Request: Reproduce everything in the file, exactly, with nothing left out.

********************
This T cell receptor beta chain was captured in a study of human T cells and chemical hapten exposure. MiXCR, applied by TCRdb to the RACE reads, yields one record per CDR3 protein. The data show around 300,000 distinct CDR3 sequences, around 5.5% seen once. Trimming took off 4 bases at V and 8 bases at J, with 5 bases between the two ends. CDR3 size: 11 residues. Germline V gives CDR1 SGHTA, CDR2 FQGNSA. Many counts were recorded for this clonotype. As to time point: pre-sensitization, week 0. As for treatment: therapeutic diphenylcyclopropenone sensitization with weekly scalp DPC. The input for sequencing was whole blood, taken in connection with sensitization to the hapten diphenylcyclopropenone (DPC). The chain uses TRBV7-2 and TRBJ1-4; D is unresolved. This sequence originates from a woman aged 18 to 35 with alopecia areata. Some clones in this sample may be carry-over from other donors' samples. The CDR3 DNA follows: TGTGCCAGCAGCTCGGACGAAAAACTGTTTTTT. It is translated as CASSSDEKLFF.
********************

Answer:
This T cell receptor beta chain was captured in a study of human T cells and chemical hapten exposure. MiXCR, applied by TCRdb to the RACE reads, yields one record per CDR3 protein. The data show around 300,000 distinct CDR3 sequences, around 5.5% seen once. Trimming took off 4 bases at V and 8 bases at J, with 5 bases between the two ends. CDR3 size: 11 residues. Germline V gives CDR1 SGHTA, CDR2 FQGNSA. Many counts were recorded for this clonotype. As to time point: pre-sensitization, week 0. As for treatment: therapeutic diphenylcyclopropenone sensitization with weekly scalp DPC. The input for sequencing was whole blood, taken in connection with sensitization to the hapten diphenylcyclopropenone (DPC). The chain uses TRBV7-2 and TRBJ1-4; D is unresolved. This sequence originates from a woman aged 18 to 35 with alopecia areata. Some clones in this sample may be carry-over from other donors' samples. The CDR3 DNA follows: TGTGCCAGCAGCTCGGACGAAAAACTGTTTTTT. It is translated as CASSSDEKLFF.